British Columbia premier, Christy Clark, thinks Harper's new security legislation, Bill C-51, is dangerous. Clark warns Canadians could come to regret the freedoms taken away by Harper's proposed legislation.
"We should be very careful in Canada, in a country where so many people have sacrificed their lives to preserve our freedoms, to make sure that we aren't -- in the effort to protect ourselves against unknown threats – really diminishing our personal freedoms," she said.
"We will regret that forever. When you give up personal freedoms, it's very hard to get them back."
Canada's privacy commissioner, Daniel Therrien, agrees with Bill C-51's intended goal to increase information-sharing between authorities, but stressed that the rights of innocent Canadians may be sacrificed in the name of intelligence-gathering.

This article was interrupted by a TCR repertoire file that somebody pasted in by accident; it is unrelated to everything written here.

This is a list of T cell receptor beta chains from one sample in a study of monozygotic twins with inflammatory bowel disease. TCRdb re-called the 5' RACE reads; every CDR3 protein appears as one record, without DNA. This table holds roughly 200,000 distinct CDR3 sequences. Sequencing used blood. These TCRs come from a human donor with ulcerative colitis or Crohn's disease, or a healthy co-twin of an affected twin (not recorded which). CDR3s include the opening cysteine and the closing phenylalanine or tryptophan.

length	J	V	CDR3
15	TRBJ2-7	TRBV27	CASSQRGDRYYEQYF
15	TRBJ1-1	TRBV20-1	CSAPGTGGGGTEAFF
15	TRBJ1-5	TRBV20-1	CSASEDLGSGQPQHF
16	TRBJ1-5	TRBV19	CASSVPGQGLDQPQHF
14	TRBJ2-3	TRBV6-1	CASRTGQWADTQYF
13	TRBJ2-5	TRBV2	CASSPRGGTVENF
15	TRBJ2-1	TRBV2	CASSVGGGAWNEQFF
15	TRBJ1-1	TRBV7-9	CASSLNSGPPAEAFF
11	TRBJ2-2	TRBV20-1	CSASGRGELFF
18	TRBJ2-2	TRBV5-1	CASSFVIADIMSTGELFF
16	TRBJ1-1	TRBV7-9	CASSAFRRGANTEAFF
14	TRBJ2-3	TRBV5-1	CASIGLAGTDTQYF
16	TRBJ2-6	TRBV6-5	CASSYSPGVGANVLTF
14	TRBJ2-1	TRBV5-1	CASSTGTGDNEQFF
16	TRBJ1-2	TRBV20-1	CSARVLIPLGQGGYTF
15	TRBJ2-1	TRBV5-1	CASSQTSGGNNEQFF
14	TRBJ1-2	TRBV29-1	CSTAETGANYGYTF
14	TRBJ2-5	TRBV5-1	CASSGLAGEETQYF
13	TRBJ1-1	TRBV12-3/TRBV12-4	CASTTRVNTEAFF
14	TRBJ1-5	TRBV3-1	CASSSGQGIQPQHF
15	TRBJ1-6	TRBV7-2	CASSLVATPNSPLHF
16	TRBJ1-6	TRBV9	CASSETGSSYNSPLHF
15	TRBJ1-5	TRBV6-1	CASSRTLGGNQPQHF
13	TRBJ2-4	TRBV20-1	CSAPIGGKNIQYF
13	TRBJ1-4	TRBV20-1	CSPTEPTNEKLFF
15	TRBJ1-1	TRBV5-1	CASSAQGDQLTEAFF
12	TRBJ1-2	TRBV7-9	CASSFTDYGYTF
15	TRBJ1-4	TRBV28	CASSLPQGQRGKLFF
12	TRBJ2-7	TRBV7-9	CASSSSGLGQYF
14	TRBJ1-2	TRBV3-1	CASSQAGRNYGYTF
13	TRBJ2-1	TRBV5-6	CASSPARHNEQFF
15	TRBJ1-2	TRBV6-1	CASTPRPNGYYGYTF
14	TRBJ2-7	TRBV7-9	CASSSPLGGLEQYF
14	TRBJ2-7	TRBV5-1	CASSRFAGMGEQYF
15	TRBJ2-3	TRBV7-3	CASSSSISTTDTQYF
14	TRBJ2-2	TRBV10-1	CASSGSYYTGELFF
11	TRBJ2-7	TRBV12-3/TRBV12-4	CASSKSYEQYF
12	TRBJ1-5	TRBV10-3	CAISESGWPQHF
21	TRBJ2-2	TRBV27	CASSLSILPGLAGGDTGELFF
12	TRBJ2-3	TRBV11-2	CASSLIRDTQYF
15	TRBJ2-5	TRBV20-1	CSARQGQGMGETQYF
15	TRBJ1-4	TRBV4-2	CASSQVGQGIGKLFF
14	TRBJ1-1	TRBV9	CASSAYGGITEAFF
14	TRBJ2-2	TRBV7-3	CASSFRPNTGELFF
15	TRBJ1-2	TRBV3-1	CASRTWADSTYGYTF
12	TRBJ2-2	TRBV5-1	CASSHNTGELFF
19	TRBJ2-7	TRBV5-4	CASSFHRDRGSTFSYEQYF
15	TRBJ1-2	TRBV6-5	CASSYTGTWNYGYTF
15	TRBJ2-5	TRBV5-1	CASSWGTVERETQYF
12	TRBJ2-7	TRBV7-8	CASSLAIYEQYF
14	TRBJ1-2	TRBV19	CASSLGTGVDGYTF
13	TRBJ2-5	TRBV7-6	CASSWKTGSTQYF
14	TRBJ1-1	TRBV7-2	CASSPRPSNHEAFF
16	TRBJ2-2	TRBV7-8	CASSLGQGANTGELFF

"The bill would share with national security agencies potentially all of the information of all Canadians, including law-abiding citizens. And I think that goes too far," Therrien told Question Period.
The privacy commissioner was careful not to characterize Canada as a potential surveillance state, but wondered if this is "the kind of society we want to live in?"